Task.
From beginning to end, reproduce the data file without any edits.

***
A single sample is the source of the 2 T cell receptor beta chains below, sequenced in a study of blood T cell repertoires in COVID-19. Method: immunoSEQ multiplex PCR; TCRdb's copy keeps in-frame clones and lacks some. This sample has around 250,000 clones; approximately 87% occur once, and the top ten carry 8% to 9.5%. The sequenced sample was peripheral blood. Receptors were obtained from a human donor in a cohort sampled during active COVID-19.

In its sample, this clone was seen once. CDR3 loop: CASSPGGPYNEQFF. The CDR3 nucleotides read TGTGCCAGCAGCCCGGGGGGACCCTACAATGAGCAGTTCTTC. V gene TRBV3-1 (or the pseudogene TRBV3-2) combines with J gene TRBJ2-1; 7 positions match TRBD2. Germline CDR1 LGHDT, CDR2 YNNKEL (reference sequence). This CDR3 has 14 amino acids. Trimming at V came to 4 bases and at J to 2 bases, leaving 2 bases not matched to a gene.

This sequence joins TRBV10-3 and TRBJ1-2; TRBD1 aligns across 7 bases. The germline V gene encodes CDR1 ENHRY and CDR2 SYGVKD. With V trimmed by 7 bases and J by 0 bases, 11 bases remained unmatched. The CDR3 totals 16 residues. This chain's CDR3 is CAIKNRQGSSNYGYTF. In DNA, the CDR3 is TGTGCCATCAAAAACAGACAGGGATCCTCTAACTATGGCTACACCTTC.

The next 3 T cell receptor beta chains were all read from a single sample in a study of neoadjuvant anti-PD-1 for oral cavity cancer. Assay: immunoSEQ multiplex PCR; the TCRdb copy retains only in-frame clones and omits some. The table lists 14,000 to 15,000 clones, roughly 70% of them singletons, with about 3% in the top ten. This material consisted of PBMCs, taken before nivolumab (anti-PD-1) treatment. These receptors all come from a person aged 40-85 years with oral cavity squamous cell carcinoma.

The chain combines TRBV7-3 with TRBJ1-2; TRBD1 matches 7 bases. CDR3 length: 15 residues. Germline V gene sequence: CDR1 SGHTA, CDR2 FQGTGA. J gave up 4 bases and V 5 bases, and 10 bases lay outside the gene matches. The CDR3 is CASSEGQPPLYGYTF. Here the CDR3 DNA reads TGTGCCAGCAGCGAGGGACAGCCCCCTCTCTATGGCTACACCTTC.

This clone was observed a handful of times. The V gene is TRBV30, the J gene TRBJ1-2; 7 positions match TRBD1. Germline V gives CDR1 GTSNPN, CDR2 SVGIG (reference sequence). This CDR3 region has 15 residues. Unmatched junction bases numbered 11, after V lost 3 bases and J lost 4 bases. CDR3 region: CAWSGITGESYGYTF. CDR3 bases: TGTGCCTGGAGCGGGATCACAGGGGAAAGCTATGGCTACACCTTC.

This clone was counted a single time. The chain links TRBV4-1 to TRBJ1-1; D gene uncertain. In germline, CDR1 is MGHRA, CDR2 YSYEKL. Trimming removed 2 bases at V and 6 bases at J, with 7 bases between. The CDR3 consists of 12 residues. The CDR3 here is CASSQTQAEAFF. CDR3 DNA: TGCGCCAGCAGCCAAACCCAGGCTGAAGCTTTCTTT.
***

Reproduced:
A single sample is the source of the 2 T cell receptor beta chains below, sequenced in a study of blood T cell repertoires in COVID-19. Method: immunoSEQ multiplex PCR; TCRdb's copy keeps in-frame clones and lacks some. This sample has around 250,000 clones; approximately 87% occur once, and the top ten carry 8% to 9.5%. The sequenced sample was peripheral blood. Receptors were obtained from a human donor in a cohort sampled during active COVID-19.

In its sample, this clone was seen once. CDR3 loop: CASSPGGPYNEQFF. The CDR3 nucleotides read TGTGCCAGCAGCCCGGGGGGACCCTACAATGAGCAGTTCTTC. V gene TRBV3-1 (or the pseudogene TRBV3-2) combines with J gene TRBJ2-1; 7 positions match TRBD2. Germline CDR1 LGHDT, CDR2 YNNKEL (reference sequence). This CDR3 has 14 amino acids. Trimming at V came to 4 bases and at J to 2 bases, leaving 2 bases not matched to a gene.

This sequence joins TRBV10-3 and TRBJ1-2; TRBD1 aligns across 7 bases. The germline V gene encodes CDR1 ENHRY and CDR2 SYGVKD. With V trimmed by 7 bases and J by 0 bases, 11 bases remained unmatched. The CDR3 totals 16 residues. This chain's CDR3 is CAIKNRQGSSNYGYTF. In DNA, the CDR3 is TGTGCCATCAAAAACAGACAGGGATCCTCTAACTATGGCTACACCTTC.

The next 3 T cell receptor beta chains were all read from a single sample in a study of neoadjuvant anti-PD-1 for oral cavity cancer. Assay: immunoSEQ multiplex PCR; the TCRdb copy retains only in-frame clones and omits some. The table lists 14,000 to 15,000 clones, roughly 70% of them singletons, with about 3% in the top ten. This material consisted of PBMCs, taken before nivolumab (anti-PD-1) treatment. These receptors all come from a person aged 40-85 years with oral cavity squamous cell carcinoma.

The chain combines TRBV7-3 with TRBJ1-2; TRBD1 matches 7 bases. CDR3 length: 15 residues. Germline V gene sequence: CDR1 SGHTA, CDR2 FQGTGA. J gave up 4 bases and V 5 bases, and 10 bases lay outside the gene matches. The CDR3 is CASSEGQPPLYGYTF. Here the CDR3 DNA reads TGTGCCAGCAGCGAGGGACAGCCCCCTCTCTATGGCTACACCTTC.

This clone was observed a handful of times. The V gene is TRBV30, the J gene TRBJ1-2; 7 positions match TRBD1. Germline V gives CDR1 GTSNPN, CDR2 SVGIG (reference sequence). This CDR3 region has 15 residues. Unmatched junction bases numbered 11, after V lost 3 bases and J lost 4 bases. CDR3 region: CAWSGITGESYGYTF. CDR3 bases: TGTGCCTGGAGCGGGATCACAGGGGAAAGCTATGGCTACACCTTC.

This clone was counted a single time. The chain links TRBV4-1 to TRBJ1-1; D gene uncertain. In germline, CDR1 is MGHRA, CDR2 YSYEKL. Trimming removed 2 bases at V and 6 bases at J, with 7 bases between. The CDR3 consists of 12 residues. The CDR3 here is CASSQTQAEAFF. CDR3 DNA: TGCGCCAGCAGCCAAACCCAGGCTGAAGCTTTCTTT.